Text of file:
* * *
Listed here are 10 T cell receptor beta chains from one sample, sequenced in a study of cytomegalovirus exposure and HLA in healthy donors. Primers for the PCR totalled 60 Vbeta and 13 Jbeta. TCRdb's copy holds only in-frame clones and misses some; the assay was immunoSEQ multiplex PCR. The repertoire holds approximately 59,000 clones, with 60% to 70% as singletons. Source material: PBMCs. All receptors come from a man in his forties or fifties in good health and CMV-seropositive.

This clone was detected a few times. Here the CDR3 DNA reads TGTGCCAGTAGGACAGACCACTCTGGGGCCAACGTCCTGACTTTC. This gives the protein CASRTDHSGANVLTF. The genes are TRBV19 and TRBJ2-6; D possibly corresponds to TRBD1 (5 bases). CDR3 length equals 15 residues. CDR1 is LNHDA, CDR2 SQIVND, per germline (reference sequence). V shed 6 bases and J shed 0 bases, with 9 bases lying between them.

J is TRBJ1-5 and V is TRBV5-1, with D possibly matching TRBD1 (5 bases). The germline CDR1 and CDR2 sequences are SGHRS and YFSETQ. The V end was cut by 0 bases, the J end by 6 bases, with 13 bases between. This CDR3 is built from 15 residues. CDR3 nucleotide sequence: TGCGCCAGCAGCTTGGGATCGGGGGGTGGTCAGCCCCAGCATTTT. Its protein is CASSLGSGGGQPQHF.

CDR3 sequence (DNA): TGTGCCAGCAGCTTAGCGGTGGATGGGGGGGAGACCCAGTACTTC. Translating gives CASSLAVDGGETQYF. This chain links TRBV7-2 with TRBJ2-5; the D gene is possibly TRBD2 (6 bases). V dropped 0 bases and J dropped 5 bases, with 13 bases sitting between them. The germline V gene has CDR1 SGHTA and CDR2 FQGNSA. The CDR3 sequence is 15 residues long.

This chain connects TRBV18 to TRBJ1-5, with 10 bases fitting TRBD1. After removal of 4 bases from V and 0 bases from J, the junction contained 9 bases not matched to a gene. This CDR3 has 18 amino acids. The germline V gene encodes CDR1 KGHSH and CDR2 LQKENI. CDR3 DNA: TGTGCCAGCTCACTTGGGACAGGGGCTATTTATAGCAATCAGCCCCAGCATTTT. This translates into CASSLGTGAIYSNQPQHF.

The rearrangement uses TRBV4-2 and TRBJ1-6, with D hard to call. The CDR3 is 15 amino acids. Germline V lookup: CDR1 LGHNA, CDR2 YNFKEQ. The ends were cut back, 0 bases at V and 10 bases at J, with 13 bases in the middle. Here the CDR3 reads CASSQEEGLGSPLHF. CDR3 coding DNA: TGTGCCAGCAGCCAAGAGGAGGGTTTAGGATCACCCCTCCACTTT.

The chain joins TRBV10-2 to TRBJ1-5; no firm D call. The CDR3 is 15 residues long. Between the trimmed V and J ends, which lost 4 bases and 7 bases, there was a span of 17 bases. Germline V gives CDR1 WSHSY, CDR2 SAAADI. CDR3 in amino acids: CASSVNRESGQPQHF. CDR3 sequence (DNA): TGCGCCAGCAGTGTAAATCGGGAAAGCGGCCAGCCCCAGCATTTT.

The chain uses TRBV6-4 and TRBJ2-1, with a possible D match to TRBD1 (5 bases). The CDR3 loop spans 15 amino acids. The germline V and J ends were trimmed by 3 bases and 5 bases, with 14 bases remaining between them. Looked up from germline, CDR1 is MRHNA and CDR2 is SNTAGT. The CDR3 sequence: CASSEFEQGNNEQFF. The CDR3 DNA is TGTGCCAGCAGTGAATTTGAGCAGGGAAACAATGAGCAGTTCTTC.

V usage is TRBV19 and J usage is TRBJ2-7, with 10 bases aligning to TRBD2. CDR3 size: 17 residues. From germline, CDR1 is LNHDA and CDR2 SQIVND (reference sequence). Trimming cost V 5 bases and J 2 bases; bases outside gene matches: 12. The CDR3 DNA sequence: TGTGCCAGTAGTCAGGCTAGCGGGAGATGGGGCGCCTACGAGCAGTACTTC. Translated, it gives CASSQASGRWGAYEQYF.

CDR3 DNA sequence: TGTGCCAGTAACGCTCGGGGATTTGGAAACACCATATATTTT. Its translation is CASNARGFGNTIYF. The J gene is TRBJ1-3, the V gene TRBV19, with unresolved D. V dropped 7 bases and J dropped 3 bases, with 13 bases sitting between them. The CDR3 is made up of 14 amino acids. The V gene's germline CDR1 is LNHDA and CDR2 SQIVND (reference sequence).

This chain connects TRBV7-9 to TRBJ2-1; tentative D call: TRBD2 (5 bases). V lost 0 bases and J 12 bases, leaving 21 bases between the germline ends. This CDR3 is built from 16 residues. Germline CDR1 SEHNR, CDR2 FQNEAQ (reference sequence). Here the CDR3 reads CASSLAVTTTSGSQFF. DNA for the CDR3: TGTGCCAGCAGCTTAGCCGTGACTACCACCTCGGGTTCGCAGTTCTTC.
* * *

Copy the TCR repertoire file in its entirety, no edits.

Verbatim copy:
Listed here are 10 T cell receptor beta chains from one sample, sequenced in a study of cytomegalovirus exposure and HLA in healthy donors. Primers for the PCR totalled 60 Vbeta and 13 Jbeta. TCRdb's copy holds only in-frame clones and misses some; the assay was immunoSEQ multiplex PCR. The repertoire holds approximately 59,000 clones, with 60% to 70% as singletons. Source material: PBMCs. All receptors come from a man in his forties or fifties in good health and CMV-seropositive.

This clone was detected a few times. Here the CDR3 DNA reads TGTGCCAGTAGGACAGACCACTCTGGGGCCAACGTCCTGACTTTC. This gives the protein CASRTDHSGANVLTF. The genes are TRBV19 and TRBJ2-6; D possibly corresponds to TRBD1 (5 bases). CDR3 length equals 15 residues. CDR1 is LNHDA, CDR2 SQIVND, per germline (reference sequence). V shed 6 bases and J shed 0 bases, with 9 bases lying between them.

J is TRBJ1-5 and V is TRBV5-1, with D possibly matching TRBD1 (5 bases). The germline CDR1 and CDR2 sequences are SGHRS and YFSETQ. The V end was cut by 0 bases, the J end by 6 bases, with 13 bases between. This CDR3 is built from 15 residues. CDR3 nucleotide sequence: TGCGCCAGCAGCTTGGGATCGGGGGGTGGTCAGCCCCAGCATTTT. Its protein is CASSLGSGGGQPQHF.

CDR3 sequence (DNA): TGTGCCAGCAGCTTAGCGGTGGATGGGGGGGAGACCCAGTACTTC. Translating gives CASSLAVDGGETQYF. This chain links TRBV7-2 with TRBJ2-5; the D gene is possibly TRBD2 (6 bases). V dropped 0 bases and J dropped 5 bases, with 13 bases sitting between them. The germline V gene has CDR1 SGHTA and CDR2 FQGNSA. The CDR3 sequence is 15 residues long.

This chain connects TRBV18 to TRBJ1-5, with 10 bases fitting TRBD1. After removal of 4 bases from V and 0 bases from J, the junction contained 9 bases not matched to a gene. This CDR3 has 18 amino acids. The germline V gene encodes CDR1 KGHSH and CDR2 LQKENI. CDR3 DNA: TGTGCCAGCTCACTTGGGACAGGGGCTATTTATAGCAATCAGCCCCAGCATTTT. This translates into CASSLGTGAIYSNQPQHF.

The rearrangement uses TRBV4-2 and TRBJ1-6, with D hard to call. The CDR3 is 15 amino acids. Germline V lookup: CDR1 LGHNA, CDR2 YNFKEQ. The ends were cut back, 0 bases at V and 10 bases at J, with 13 bases in the middle. Here the CDR3 reads CASSQEEGLGSPLHF. CDR3 coding DNA: TGTGCCAGCAGCCAAGAGGAGGGTTTAGGATCACCCCTCCACTTT.

The chain joins TRBV10-2 to TRBJ1-5; no firm D call. The CDR3 is 15 residues long. Between the trimmed V and J ends, which lost 4 bases and 7 bases, there was a span of 17 bases. Germline V gives CDR1 WSHSY, CDR2 SAAADI. CDR3 in amino acids: CASSVNRESGQPQHF. CDR3 sequence (DNA): TGCGCCAGCAGTGTAAATCGGGAAAGCGGCCAGCCCCAGCATTTT.

The chain uses TRBV6-4 and TRBJ2-1, with a possible D match to TRBD1 (5 bases). The CDR3 loop spans 15 amino acids. The germline V and J ends were trimmed by 3 bases and 5 bases, with 14 bases remaining between them. Looked up from germline, CDR1 is MRHNA and CDR2 is SNTAGT. The CDR3 sequence: CASSEFEQGNNEQFF. The CDR3 DNA is TGTGCCAGCAGTGAATTTGAGCAGGGAAACAATGAGCAGTTCTTC.

V usage is TRBV19 and J usage is TRBJ2-7, with 10 bases aligning to TRBD2. CDR3 size: 17 residues. From germline, CDR1 is LNHDA and CDR2 SQIVND (reference sequence). Trimming cost V 5 bases and J 2 bases; bases outside gene matches: 12. The CDR3 DNA sequence: TGTGCCAGTAGTCAGGCTAGCGGGAGATGGGGCGCCTACGAGCAGTACTTC. Translated, it gives CASSQASGRWGAYEQYF.

CDR3 DNA sequence: TGTGCCAGTAACGCTCGGGGATTTGGAAACACCATATATTTT. Its translation is CASNARGFGNTIYF. The J gene is TRBJ1-3, the V gene TRBV19, with unresolved D. V dropped 7 bases and J dropped 3 bases, with 13 bases sitting between them. The CDR3 is made up of 14 amino acids. The V gene's germline CDR1 is LNHDA and CDR2 SQIVND (reference sequence).

This chain connects TRBV7-9 to TRBJ2-1; tentative D call: TRBD2 (5 bases). V lost 0 bases and J 12 bases, leaving 21 bases between the germline ends. This CDR3 is built from 16 residues. Germline CDR1 SEHNR, CDR2 FQNEAQ (reference sequence). Here the CDR3 reads CASSLAVTTTSGSQFF. DNA for the CDR3: TGTGCCAGCAGCTTAGCCGTGACTACCACCTCGGGTTCGCAGTTCTTC.